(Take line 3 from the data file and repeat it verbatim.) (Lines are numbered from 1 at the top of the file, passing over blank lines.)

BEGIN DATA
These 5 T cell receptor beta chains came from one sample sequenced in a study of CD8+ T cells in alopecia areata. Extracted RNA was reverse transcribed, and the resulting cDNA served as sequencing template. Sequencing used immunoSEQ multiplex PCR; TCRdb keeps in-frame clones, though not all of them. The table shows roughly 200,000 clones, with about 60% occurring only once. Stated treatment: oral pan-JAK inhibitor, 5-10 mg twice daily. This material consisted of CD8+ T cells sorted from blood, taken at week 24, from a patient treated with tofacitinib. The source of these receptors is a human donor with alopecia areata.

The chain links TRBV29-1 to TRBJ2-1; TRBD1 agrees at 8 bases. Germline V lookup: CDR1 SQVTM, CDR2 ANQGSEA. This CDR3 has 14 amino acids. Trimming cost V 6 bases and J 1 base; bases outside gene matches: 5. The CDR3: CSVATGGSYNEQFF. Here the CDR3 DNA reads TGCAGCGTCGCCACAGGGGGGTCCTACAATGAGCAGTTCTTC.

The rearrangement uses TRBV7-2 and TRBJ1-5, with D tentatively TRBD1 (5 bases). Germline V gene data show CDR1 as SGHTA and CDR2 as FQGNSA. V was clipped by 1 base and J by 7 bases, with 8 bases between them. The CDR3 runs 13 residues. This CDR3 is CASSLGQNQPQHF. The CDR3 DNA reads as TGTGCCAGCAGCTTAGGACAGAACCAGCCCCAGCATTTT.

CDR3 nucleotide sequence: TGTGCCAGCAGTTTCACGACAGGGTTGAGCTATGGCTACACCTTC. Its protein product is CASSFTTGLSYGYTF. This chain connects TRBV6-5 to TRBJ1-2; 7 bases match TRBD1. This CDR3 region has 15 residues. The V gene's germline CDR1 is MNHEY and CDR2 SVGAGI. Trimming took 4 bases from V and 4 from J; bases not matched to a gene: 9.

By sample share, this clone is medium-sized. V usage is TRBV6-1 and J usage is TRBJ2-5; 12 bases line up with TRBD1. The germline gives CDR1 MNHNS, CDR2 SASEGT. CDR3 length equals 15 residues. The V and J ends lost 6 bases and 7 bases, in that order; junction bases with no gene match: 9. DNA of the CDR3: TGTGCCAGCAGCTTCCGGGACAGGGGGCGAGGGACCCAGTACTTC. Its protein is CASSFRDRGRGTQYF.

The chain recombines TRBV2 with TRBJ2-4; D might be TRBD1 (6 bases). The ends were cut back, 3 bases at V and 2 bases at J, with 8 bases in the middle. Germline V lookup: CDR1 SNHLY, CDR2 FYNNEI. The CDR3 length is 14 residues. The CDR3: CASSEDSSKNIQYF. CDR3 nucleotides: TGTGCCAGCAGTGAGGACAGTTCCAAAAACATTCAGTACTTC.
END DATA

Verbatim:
The rearrangement uses TRBV7-2 and TRBJ1-5, with D tentatively TRBD1 (5 bases). Germline V gene data show CDR1 as SGHTA and CDR2 as FQGNSA. V was clipped by 1 base and J by 7 bases, with 8 bases between them. The CDR3 runs 13 residues. This CDR3 is CASSLGQNQPQHF. The CDR3 DNA reads as TGTGCCAGCAGCTTAGGACAGAACCAGCCCCAGCATTTT.